Homotopy Type Theory
hopf fibration

In classical algebraic topology we have four Hopf fibrations (of spheres):

  1. S 0S 1S 1S^0 \hookrightarrow S^1 \to S^1 The real Hopf fibration
  2. S 1S 3S 2S^1 \hookrightarrow S^3 \to S^2 The usual complex Hopf fibration
  3. S 3S 7S 4S^3 \hookrightarrow S^7 \to S^4 The quaternionic Hopf fibration
  4. S 7S 15S 8S^7 \hookrightarrow S^15 \to S^8 The octonionic Hopf fibration

These can be constructed in HoTT as part of a more general construction:

A H-space structure on a pointed type AA gives a fibration over ΣA\Sigma A via the hopf construction. This fibration can be written classically as: AA*AΣAA \to A\ast A \to \Sigma A where A*AA\ast A is the join of AA and AA. This is all done in the HoTT book. Note that ΣA\Sigma A can be written as a homotopy pushout ΣA:=1 A1\Sigma A := \mathbf 1 \sqcup^A \mathbf 1 , and there is a lemma in the HoTT book allowing you to construct a fibration on a pushout (the equivalence AAA \to A needed is simply the multiplication from the H-space μ(a,)\mu(a,-)).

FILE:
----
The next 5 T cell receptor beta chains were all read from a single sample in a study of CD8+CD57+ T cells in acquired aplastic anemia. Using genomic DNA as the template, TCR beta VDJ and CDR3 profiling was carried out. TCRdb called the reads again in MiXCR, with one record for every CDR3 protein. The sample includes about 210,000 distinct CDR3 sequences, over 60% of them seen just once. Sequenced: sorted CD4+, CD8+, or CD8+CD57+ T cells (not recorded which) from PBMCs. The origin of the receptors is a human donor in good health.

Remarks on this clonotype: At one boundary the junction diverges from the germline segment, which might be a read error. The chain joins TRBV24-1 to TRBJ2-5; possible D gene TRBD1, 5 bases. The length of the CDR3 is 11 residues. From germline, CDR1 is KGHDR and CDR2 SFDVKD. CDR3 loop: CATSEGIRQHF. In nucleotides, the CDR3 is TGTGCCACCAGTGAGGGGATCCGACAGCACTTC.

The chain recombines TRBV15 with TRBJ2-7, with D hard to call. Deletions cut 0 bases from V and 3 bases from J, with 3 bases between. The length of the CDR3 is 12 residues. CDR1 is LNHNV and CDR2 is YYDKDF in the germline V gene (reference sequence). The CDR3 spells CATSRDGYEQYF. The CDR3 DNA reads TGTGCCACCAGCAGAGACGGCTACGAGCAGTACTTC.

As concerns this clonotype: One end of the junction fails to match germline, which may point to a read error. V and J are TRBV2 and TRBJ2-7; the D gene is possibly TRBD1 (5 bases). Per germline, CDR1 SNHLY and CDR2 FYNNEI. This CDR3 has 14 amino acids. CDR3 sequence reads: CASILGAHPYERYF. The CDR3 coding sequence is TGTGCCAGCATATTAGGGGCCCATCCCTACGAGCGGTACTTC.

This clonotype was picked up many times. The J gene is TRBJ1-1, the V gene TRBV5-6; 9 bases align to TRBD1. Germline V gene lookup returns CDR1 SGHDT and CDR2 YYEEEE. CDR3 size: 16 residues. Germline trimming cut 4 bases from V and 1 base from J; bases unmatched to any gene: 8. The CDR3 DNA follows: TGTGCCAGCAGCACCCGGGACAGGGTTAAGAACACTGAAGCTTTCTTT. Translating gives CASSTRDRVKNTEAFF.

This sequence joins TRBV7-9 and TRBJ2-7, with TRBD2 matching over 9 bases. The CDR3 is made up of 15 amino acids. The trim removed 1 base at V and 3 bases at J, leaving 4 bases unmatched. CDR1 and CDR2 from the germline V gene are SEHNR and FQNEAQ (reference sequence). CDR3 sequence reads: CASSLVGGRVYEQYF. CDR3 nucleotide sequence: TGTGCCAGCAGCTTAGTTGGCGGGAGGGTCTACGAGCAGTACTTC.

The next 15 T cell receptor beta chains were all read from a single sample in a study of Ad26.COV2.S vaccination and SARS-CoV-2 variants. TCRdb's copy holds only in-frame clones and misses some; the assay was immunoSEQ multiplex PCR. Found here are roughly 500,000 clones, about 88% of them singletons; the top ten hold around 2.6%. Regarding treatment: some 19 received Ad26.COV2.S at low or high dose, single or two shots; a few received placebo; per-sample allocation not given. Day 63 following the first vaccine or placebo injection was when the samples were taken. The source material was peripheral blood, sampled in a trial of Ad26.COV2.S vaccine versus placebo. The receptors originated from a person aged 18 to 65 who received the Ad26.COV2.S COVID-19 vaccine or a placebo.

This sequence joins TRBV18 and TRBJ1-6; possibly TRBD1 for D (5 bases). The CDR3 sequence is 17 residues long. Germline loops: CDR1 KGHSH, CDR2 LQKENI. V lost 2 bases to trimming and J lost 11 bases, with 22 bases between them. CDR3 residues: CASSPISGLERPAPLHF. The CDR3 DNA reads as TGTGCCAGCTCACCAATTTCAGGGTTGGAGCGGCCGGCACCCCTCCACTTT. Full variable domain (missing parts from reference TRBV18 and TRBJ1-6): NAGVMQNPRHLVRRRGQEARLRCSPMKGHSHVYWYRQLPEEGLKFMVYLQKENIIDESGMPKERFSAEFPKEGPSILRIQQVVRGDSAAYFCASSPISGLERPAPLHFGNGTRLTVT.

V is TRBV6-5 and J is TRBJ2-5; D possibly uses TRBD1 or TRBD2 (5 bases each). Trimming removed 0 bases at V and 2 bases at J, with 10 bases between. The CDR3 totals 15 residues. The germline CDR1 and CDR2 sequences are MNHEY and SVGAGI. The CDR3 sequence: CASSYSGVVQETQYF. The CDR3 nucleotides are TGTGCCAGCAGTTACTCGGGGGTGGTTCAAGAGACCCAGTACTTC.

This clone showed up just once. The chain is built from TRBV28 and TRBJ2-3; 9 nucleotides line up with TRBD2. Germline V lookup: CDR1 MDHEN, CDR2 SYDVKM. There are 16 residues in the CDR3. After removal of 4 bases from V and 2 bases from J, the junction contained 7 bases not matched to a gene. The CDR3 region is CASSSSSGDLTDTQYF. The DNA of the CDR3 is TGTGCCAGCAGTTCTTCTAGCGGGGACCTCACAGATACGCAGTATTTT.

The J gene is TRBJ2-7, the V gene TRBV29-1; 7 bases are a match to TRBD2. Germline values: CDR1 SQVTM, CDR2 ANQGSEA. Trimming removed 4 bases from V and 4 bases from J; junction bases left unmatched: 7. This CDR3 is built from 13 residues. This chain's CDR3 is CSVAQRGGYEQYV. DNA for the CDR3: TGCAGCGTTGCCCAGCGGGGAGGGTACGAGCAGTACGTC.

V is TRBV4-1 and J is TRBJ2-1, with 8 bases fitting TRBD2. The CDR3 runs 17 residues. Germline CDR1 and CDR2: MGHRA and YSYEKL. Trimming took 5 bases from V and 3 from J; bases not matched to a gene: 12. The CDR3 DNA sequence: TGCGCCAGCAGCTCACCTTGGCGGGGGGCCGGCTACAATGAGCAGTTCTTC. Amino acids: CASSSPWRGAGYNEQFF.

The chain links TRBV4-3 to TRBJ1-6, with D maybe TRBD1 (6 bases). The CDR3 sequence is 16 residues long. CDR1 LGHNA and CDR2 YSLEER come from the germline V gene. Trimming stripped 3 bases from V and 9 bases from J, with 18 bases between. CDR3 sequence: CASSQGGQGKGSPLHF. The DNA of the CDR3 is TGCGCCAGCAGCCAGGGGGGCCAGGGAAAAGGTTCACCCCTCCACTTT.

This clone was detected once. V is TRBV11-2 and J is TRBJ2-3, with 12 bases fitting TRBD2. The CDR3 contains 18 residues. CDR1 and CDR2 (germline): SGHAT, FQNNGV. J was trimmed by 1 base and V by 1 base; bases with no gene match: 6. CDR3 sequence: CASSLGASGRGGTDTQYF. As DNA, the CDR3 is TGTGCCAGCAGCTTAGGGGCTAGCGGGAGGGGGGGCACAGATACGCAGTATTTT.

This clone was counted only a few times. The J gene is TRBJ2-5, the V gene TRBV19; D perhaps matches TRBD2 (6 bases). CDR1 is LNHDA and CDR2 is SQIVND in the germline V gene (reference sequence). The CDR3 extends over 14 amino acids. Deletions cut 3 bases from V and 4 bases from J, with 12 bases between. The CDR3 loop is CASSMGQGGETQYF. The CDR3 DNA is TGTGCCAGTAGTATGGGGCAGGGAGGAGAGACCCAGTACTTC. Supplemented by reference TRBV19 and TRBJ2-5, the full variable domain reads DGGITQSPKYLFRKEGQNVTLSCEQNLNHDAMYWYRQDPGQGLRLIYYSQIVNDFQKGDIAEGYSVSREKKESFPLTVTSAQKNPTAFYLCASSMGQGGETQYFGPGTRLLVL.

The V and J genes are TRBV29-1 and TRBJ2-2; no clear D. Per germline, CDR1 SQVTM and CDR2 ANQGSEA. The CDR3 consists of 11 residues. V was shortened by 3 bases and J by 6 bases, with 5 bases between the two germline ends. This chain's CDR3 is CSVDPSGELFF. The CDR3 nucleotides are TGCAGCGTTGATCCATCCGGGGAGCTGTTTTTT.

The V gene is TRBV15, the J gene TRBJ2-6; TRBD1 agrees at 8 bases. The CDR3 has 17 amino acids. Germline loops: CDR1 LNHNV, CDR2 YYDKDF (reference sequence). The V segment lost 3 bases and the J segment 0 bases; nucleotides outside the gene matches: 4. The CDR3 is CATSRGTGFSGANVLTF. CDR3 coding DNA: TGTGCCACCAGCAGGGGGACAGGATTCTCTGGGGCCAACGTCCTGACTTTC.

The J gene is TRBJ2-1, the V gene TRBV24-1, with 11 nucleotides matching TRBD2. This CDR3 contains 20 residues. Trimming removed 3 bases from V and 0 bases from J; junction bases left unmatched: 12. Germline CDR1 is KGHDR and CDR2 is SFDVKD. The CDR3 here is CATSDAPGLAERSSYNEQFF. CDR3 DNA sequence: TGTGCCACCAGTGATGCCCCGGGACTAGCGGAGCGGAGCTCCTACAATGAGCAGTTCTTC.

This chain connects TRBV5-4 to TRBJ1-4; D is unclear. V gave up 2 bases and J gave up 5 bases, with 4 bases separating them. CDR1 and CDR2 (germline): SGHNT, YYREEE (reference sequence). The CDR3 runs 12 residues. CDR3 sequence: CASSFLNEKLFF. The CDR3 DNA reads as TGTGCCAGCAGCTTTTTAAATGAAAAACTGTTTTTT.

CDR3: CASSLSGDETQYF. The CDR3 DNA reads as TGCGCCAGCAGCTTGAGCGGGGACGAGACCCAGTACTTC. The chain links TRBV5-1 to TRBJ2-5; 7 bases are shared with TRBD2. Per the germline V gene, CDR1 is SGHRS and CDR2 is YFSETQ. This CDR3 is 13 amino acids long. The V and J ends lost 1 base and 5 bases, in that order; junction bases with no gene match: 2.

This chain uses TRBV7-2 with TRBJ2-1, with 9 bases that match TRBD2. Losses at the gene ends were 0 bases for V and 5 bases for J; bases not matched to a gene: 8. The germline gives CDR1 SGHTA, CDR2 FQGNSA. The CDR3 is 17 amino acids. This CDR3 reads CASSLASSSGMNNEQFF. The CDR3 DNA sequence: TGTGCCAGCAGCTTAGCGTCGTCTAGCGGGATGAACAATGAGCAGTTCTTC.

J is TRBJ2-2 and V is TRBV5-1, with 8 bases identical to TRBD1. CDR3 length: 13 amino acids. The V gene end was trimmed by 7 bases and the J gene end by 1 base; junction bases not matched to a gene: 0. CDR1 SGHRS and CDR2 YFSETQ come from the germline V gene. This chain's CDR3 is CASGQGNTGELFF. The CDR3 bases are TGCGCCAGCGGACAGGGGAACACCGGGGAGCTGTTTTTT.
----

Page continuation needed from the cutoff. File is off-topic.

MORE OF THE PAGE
Thus the problem of constructing a hopf fibration reduces to finding a H-space structure on the spheres: the S 1S^1, S 3S^3 and S 7S^7.

It is still an open problem to show that these are the only spheres to have a H-space structure. This would be done by showing these are the only spheres with hopf invariant 11 which has been defined in On the homotopy groups of spheres in homotopy type theory.

References

category: homotopy theory